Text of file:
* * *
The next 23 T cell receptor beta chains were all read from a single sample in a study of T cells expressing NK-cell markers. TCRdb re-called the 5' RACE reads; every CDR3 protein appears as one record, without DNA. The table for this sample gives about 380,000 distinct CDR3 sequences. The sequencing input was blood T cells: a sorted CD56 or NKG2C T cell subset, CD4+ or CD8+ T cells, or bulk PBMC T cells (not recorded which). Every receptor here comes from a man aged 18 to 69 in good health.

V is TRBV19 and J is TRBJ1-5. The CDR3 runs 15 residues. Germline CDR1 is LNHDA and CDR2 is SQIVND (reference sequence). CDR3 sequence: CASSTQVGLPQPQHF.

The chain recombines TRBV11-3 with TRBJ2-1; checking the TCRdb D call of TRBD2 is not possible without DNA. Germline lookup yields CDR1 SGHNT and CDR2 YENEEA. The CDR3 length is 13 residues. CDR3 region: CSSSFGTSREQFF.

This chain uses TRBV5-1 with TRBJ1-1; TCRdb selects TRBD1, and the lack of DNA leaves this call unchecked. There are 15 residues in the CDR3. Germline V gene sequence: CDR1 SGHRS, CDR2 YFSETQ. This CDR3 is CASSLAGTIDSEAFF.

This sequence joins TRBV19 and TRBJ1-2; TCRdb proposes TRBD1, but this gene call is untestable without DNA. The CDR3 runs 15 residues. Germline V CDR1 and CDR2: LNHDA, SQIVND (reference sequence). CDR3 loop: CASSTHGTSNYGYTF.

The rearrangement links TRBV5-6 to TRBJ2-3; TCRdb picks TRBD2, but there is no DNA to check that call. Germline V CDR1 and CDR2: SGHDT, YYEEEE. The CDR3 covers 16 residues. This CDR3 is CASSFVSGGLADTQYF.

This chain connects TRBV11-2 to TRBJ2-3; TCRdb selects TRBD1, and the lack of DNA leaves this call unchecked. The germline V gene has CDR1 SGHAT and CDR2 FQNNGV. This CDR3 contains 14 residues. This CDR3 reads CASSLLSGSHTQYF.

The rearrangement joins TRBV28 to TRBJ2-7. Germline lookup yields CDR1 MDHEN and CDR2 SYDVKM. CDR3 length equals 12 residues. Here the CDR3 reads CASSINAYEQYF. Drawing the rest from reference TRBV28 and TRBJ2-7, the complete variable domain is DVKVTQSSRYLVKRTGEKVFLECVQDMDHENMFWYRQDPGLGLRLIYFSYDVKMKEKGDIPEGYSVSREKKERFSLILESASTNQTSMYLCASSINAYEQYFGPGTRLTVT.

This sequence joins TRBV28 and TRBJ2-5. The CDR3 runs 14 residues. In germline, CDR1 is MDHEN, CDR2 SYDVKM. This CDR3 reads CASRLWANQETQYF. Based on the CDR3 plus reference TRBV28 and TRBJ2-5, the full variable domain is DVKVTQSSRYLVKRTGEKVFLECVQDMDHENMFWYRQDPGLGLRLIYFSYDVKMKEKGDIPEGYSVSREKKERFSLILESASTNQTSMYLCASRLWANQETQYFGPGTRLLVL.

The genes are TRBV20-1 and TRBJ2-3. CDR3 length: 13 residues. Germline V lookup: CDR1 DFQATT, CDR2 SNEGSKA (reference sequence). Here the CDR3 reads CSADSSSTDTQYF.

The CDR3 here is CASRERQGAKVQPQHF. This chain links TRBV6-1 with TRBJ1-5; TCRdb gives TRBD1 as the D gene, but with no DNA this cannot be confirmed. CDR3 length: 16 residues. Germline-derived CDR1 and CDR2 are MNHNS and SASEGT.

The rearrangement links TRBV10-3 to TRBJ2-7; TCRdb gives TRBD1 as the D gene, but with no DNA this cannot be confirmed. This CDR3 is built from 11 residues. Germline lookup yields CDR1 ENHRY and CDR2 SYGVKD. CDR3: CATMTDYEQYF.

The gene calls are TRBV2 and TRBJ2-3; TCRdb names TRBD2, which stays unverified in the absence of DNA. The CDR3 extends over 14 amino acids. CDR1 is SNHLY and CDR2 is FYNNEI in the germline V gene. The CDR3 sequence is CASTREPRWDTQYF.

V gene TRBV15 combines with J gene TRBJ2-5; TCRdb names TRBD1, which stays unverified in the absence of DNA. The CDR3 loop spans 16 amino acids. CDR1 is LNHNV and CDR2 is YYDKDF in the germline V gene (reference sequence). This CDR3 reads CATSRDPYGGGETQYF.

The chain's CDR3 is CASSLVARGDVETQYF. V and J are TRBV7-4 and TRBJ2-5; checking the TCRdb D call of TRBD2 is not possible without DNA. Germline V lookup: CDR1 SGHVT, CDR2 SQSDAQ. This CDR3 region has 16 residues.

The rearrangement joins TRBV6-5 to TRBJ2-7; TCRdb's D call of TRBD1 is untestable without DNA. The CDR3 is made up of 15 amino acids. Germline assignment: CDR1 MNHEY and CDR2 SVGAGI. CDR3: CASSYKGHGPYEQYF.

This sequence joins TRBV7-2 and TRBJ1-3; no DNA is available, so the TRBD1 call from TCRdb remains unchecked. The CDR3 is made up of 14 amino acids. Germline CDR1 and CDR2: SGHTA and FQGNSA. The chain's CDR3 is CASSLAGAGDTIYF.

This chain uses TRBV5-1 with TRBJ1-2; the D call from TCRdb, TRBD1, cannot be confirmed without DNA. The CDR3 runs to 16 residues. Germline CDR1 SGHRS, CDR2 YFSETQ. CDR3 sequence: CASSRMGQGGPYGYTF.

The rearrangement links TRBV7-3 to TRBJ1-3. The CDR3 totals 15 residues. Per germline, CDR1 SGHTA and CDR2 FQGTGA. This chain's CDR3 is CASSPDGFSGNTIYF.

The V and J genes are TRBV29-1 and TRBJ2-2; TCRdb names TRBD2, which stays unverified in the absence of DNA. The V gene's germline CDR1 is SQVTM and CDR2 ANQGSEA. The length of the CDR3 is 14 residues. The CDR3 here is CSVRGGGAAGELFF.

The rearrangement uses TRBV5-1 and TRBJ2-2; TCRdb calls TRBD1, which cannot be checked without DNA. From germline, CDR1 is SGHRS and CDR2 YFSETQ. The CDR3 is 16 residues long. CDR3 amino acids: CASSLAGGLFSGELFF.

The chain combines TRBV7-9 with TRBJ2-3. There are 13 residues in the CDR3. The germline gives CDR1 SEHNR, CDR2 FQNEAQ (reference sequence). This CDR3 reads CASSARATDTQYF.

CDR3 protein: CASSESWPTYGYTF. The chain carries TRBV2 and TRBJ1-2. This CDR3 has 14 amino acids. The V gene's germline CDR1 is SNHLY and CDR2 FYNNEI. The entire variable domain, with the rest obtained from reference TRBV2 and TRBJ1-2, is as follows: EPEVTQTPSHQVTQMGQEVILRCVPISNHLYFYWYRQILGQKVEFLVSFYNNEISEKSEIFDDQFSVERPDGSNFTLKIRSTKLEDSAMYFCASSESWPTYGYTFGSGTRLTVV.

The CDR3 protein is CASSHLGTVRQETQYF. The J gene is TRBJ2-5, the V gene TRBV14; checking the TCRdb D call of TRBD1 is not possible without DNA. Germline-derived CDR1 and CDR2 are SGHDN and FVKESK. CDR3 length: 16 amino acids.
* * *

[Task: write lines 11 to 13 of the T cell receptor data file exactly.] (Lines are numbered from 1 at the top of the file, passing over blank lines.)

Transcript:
The CDR3 here is CASRERQGAKVQPQHF. This chain links TRBV6-1 with TRBJ1-5; TCRdb gives TRBD1 as the D gene, but with no DNA this cannot be confirmed. CDR3 length: 16 residues. Germline-derived CDR1 and CDR2 are MNHNS and SASEGT.

The rearrangement links TRBV10-3 to TRBJ2-7; TCRdb gives TRBD1 as the D gene, but with no DNA this cannot be confirmed. This CDR3 is built from 11 residues. Germline lookup yields CDR1 ENHRY and CDR2 SYGVKD. CDR3: CATMTDYEQYF.

The gene calls are TRBV2 and TRBJ2-3; TCRdb names TRBD2, which stays unverified in the absence of DNA. The CDR3 extends over 14 amino acids. CDR1 is SNHLY and CDR2 is FYNNEI in the germline V gene. The CDR3 sequence is CASTREPRWDTQYF.